Postby Doug » Thu Jan 27, 2005 3:51 pm

Charles,
I concur with what's been said thus far, but add to it that at least once before you give a talk, PRACTICE it. Doing so will tell you where you may have problems with knowing what to say. I also make it a habit to essentially memorize verbatim the first three or four sentences to allow me to ease into a talk. Obviously, you don't want to memorize the whole thing, since it often shows in an unnatural speaking cadence. But, as said by others, being familiar with your topic/data is the most important thing.
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Communication Skills Improvement

Postby John Fetzer » Thu Jan 27, 2005 10:34 pm

In the longer term, another important thing is its length. The program chair will think of you favorably if you stick to the schedule. This might lead to an invited talk at another conference, for instance. Since most programs run later because most speakers do not do this you, will stand out.

Even better is to be able to excise a few bits of descriptive detail to shorten your talk to under its allotted time. If you tell a chair that you plan to do this in order to help get back on schedule and you actually do, then you have an ally for your career.

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Communication Skills Improvement

Postby TF » Fri Jan 28, 2005 9:47 am

Charles,

I can totally empathize with your situation. I am VERY shy in public. I hate being the center of attention, and would rather hear someone else talk before myself. BUT, in science spoken and written word is really the best avenue we have to convey ideas.

Now, I was extremely shy the first few oral presentations I gave. I would stutter, pause, and just get all mixed up half way through a sentence. I would have a sentence in my head but as I started ato actually say it, 8 other versions of this sentence would come into my head and they all sounded good at that particular moment. Then I decided to use small index card to help me out, well I ended up just reading from them. That was just as bad, as it sounded like I was narrating a badly written book!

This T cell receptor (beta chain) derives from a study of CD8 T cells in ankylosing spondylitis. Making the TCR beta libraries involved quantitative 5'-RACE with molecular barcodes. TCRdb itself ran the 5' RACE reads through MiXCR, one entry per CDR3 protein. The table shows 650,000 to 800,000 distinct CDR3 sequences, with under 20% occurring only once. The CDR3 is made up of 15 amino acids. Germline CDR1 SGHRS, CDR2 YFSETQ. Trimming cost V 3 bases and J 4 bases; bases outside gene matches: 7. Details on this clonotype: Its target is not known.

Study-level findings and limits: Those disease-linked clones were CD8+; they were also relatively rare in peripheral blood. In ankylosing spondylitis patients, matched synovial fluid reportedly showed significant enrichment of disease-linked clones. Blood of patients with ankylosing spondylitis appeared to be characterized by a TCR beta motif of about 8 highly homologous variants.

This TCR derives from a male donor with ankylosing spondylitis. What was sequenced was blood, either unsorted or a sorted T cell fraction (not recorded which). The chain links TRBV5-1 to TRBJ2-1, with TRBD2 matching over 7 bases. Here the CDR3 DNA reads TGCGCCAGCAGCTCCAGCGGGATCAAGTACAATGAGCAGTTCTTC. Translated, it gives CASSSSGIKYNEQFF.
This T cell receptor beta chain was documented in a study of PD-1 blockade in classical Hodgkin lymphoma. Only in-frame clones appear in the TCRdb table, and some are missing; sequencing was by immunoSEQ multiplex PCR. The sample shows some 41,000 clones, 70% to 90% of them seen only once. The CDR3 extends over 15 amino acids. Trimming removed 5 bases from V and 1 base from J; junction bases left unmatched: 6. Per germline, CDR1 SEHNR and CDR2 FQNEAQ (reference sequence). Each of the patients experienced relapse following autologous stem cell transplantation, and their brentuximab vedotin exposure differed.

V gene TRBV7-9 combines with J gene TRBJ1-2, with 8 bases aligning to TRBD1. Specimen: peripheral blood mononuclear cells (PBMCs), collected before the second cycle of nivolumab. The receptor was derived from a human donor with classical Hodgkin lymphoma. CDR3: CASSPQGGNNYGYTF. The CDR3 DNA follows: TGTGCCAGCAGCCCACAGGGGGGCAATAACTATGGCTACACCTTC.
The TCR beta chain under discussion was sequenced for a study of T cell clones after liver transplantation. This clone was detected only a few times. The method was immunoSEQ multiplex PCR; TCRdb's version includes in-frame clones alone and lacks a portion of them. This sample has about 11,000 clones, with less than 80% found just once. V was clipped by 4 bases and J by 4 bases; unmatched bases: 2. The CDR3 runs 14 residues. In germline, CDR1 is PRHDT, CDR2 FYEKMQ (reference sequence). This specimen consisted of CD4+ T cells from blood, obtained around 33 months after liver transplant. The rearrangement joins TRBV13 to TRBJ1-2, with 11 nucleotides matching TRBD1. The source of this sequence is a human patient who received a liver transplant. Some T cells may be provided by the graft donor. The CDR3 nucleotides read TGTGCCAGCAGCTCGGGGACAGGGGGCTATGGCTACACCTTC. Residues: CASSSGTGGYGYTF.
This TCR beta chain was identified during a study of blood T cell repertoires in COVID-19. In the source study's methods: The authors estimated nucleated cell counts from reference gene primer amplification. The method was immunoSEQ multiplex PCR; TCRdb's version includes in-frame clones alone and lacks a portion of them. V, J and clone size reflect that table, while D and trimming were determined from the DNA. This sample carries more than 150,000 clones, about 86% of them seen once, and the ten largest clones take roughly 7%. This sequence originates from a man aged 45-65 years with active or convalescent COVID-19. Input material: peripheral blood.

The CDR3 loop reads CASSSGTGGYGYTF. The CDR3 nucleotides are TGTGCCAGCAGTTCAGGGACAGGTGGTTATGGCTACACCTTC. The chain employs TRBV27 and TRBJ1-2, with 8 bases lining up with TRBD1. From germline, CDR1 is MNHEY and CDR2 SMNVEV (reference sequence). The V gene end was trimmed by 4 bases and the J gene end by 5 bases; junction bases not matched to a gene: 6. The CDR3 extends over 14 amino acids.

I think what the others have said is spot on! You need experience. The more you talk in public the more comfortable you will become. Preparation for such talks will consist of basically memorizing your talk. Now as alluded to by another poster, this isn't the most eloquent way to give a presentation, but when you are first starting out, it is the best way to get your ideas out. This is what I did the first few decent presentations I gave. I rehearsed my presentation once or twice per day for a week before a given talk. I had every slide memorized and knew what I was going to say. Sure it sounded rehearsed, but you know what? Eveything I needed to say was said and there was very little stuttering or stoping mid sentence. I was like a tape deck in play mode!

This type of exercise will serve to likely make a presentation rather boring to the audience, BUT, it is excellent for you. As you give presentations, you will start to feel that the amount of rehearsal you need will go down exponentially, and eventually you will find yourself giving more off the cuff comments and explanations, and they will be clear, concise, and keep the audience interested!

Though I will say that the memorization thing isn't all bad for another reason. It actually saved my master's degree thesis defense! None of the figures I made actually displayed on the screen when I went to give my talk. Instead, since I memorized the talk so well, I actually drew out all the data figures from my memory, on the spot!

Good luck!
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Does a Ph.D. program really prepare you to be a good scientist?

Postby MS » Mon Jan 31, 2005 1:43 pm

In response to Sam. I think that you are wrong about the graduate students. The students who go to pursue a Ph.D. are not the scam of the earth; they are NOT worse that those that go to Law school, med school, vet school etc. In fact, grad students going for Ph.D. are usually trully interested in science, excited about doing the hands-on research, want to publish in journals and make a contribution to the world of science. They are NOT going ot grad-school of money, they are going for pure learning and discovery. Most of them want to help people (cure diseases etc) and also invent new methods. Ofcourse they are hoping ot make money in the future, but that is not the prime motivation originally. However, students who go to professional school, usually are motivated by money, they also want to be "sure" that their education makes them capable of getting Big Bucks! Also most of these students hate doing bench work, if they ever tried working in a lab, they hated it, and thus they go to med school. Also most every college student always has an option to apply to law school, why do you think there are so many lawyers in the US?